How to know if your shrimp are happy? Obviously, as shrimp keepers, we want to make sure that your pets have everything. But how can we really know if they are happy or not?
Unlike many other pets, shrimp do not show any affection, they do not complain or demand attention. Nonetheless, there are still some signs that we can help us to check their wellbeing.
Healthy shrimp are happy shrimp. Happy shrimp are active, inquisitive, and always looking for food. Happy shrimp are also prolific breeders.
In this article, I will be talking about 5 different signs you need to look for, to make sure your shrimp are happy.
Happy shrimp move around almost all the time. They rarely stay in one place for long. Therefore, any lethargic behavior is a clear sign that there is something wrong with them.
Some potential reasons for reduced activity in shrimp:
- Small number of shrimp.
- Natural enemies (fish, frogs, etc.).
- Bad water quality (ammonia, nitrites, and nitrates.).
- Wrong water parameters (PH, GH, KH, and temperature).
- Unsuccessful acclimation
Shrimp are pretty shy inverts. They feel more confident in big numbers. In nature, shrimp are on the bottom of the food chain, which means that are at huge risk of being picked out. That is why they thrive in groups.
In large aquariums, if there are not enough shrimp around, they will be stressed. As a result, they will hide more often. It prevents shrimp from eating properly and also leads to poor nutrient absorption.
2. Feeding Rates
Generally, shrimp are omnivorous. They will eat just about anything they can get their tiny hands on. It can be detritus, decaying matter, algae, biofilm, etc.
Shrimp are always acting excited and eager for more food. That is a sign of a healthy and happy shrimp.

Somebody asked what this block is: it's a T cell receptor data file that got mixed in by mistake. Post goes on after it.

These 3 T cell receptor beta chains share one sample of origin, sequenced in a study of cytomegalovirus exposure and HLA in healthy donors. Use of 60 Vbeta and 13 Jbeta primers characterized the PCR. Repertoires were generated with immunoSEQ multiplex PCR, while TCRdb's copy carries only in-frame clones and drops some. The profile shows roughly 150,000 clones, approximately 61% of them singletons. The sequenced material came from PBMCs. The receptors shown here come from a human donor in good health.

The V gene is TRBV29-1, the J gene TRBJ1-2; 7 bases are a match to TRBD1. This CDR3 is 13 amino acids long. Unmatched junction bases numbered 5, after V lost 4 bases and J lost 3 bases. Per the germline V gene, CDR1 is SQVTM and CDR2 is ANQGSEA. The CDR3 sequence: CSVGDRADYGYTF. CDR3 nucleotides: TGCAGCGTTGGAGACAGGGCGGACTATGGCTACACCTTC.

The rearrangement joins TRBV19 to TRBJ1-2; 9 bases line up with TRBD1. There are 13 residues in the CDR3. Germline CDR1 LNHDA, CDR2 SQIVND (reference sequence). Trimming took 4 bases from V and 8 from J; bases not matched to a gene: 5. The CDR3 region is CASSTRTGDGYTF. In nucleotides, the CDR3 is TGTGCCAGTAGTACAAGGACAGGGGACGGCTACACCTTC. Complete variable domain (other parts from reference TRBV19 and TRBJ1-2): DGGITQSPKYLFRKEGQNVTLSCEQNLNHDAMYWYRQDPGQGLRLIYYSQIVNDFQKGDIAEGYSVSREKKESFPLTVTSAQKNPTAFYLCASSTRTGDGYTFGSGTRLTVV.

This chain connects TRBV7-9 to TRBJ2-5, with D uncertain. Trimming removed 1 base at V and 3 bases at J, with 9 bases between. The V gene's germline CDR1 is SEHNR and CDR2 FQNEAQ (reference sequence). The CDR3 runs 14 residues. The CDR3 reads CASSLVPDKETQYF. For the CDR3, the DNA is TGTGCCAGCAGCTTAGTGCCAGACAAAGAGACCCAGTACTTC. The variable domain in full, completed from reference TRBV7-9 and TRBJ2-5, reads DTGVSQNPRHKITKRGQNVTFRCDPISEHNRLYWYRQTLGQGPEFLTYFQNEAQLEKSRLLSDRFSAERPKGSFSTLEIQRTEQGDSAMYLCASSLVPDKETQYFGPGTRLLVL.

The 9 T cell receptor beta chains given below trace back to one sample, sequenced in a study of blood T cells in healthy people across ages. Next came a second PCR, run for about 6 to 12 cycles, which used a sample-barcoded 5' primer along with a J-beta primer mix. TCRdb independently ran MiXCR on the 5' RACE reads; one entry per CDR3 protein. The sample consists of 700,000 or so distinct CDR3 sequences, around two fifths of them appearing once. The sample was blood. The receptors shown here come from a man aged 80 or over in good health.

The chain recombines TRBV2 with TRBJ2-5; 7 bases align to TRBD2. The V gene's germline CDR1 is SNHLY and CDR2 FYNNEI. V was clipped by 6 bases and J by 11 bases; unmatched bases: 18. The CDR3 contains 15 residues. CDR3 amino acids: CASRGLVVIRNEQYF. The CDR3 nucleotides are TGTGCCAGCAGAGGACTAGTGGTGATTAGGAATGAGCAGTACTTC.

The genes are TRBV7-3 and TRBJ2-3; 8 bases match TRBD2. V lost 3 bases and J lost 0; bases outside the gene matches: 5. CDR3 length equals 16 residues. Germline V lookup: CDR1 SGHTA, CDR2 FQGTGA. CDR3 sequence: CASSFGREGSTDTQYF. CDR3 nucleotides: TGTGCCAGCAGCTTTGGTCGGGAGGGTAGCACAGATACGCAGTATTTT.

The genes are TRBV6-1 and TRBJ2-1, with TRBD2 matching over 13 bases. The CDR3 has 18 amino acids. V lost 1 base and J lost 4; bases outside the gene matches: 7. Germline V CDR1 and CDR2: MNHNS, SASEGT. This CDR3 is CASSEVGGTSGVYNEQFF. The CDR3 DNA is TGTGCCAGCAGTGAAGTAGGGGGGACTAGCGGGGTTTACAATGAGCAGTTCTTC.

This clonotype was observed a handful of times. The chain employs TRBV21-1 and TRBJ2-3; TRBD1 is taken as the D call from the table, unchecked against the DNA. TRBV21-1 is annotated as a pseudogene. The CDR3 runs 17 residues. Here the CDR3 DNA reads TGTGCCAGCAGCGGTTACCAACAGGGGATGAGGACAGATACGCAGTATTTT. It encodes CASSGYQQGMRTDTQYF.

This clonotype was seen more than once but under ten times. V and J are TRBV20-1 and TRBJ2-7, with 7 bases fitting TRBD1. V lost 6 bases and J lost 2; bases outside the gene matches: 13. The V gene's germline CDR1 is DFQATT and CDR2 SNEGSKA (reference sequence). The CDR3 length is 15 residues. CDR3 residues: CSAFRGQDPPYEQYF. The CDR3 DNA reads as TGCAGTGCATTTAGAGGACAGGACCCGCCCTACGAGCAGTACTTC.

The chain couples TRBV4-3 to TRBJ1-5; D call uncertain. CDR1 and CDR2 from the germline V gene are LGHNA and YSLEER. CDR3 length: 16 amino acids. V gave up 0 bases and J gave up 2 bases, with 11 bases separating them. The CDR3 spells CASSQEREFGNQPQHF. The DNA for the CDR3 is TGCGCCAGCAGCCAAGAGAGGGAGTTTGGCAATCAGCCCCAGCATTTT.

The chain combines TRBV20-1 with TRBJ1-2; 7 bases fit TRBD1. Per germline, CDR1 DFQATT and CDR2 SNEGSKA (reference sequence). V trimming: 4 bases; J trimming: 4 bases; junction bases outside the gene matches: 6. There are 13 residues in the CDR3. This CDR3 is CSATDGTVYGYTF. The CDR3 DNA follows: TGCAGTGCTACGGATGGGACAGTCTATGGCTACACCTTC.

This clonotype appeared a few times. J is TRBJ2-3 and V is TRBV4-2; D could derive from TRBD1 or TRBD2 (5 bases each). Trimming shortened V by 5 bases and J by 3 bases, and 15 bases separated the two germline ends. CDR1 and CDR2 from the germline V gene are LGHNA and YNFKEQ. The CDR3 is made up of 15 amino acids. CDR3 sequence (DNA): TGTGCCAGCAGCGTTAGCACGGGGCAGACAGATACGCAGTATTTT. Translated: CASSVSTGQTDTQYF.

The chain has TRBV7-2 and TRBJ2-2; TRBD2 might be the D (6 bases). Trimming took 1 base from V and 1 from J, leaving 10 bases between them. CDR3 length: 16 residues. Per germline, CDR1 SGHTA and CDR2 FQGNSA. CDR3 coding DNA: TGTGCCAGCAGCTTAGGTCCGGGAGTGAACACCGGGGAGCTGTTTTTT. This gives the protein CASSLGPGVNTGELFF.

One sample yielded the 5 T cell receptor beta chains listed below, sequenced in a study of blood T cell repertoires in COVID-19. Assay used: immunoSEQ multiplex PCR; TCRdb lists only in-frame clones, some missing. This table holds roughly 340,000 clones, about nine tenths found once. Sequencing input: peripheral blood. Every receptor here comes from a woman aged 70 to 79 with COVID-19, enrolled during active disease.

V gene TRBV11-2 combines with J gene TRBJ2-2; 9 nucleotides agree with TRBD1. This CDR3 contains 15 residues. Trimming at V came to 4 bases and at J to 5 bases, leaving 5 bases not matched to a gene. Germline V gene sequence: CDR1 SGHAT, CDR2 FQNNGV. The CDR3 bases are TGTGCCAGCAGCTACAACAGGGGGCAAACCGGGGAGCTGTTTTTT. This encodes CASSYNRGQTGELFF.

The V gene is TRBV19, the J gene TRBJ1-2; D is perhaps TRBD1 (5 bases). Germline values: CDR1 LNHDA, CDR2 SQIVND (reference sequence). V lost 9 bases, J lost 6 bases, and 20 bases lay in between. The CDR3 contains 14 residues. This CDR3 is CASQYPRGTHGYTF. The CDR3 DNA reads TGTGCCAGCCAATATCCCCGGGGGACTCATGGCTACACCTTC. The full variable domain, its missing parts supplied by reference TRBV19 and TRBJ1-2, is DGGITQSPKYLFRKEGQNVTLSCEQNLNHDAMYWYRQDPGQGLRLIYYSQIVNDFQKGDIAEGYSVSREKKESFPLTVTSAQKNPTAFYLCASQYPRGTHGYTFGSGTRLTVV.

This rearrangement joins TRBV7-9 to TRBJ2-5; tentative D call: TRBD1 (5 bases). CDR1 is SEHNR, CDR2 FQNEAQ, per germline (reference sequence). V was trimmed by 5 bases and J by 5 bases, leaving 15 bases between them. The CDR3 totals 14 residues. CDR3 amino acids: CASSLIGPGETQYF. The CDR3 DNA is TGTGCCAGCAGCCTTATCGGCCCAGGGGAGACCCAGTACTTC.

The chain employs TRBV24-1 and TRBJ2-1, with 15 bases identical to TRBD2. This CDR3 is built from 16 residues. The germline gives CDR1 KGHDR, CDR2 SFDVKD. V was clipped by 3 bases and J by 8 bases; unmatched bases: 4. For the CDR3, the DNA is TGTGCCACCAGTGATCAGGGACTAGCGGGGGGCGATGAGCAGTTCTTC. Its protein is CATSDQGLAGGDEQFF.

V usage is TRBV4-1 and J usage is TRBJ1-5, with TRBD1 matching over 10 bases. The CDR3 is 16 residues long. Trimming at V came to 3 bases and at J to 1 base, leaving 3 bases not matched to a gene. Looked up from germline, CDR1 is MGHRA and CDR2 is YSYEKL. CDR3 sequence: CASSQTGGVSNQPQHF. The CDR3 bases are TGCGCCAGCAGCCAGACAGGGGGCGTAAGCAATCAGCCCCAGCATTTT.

Lots of aquarists use these little guys as clean up crew. Therefore, happy shrimp should always be in the search of food. Any reduction of feeding rates is a warning sign and should be addressed immediately!
Some potential reasons for reduced feeding rates in shrimp:
- Bad water quality.
You can also read “How Often and How Much to Feed Shrimp”.
The physical health of the shrimp is another way to tell how happy they are.
Healthy shrimp are brighter and have more energy. Generally, their colors look more vibrant.
The pigment of shrimp is highly dependent upon:
- Feed quality.
- Water quality.
- Stress factors.
For more information, read my article “How to Enhance Shrimp Color?”
4. Breeding Rates
Under optimal conditions, your shrimp will start breeding in no time. I am talking about the shrimp explosion!
Depending on the temperature, the development of the eggs can last from 25 to 35 days (Read more about their life cycle here). In 3 months their babies will have their own babies and so on.
Dwarf shrimp are very prolific breeders once they are happy. To get them happy, your tank should have at least:
- Stable water parameters.
- Constant source of food.
- No natural enemies.
5. No Molting Problems
Like all crustaceans, shrimp need to molt to grow in size and also regrow any lost limbs. The molting process (the molt cycle) is the most important part of their life.
Note: With time, as they outgrow the existing shell (exoskeleton), they begin to shed their shells off. This process is called molting.
Unfortunately, molting is also the most dangerous process. Any disruption in metabolism or changes in water parameters can lead to increased mortality in the shrimp colony.
Therefore, the less molting problems shrimp have, the happier they are.
Some potential reasons for molting problems in shrimp:
- Unbalanced diet (not enough protein, calcium, etc.).
- Unprepared molt (because of the sudden changes in water parameters).
- Too big or too frequent water changes.
- Poor acclimation.
For more information, you can also read “Dwarf shrimp and Molting problems. The White Ring of Death”.
How to Make Shrimp Happy?
Dwarf shrimp are great pets and very easy to care for even for beginners.
However, if you want to have a happy and healthy shrimp for as long as it is possible, it is important to give them everything they need, including proper care.
1. Cycled tank
First of all, your tank must be fully cycled. Dwarf shrimp cannot usually survive in the uncycled tank or during the cycling period. Keep in mind that, they are susceptible to ammonia, nitrites, and nitrates.
Important: Pay close attention to these nitrogen compounds ammonia and nitrites. Keep them at zero at all times.
To get a better idea of your tank’s condition, I would recommend getting the API Master Test Kit (check the price on Amazon).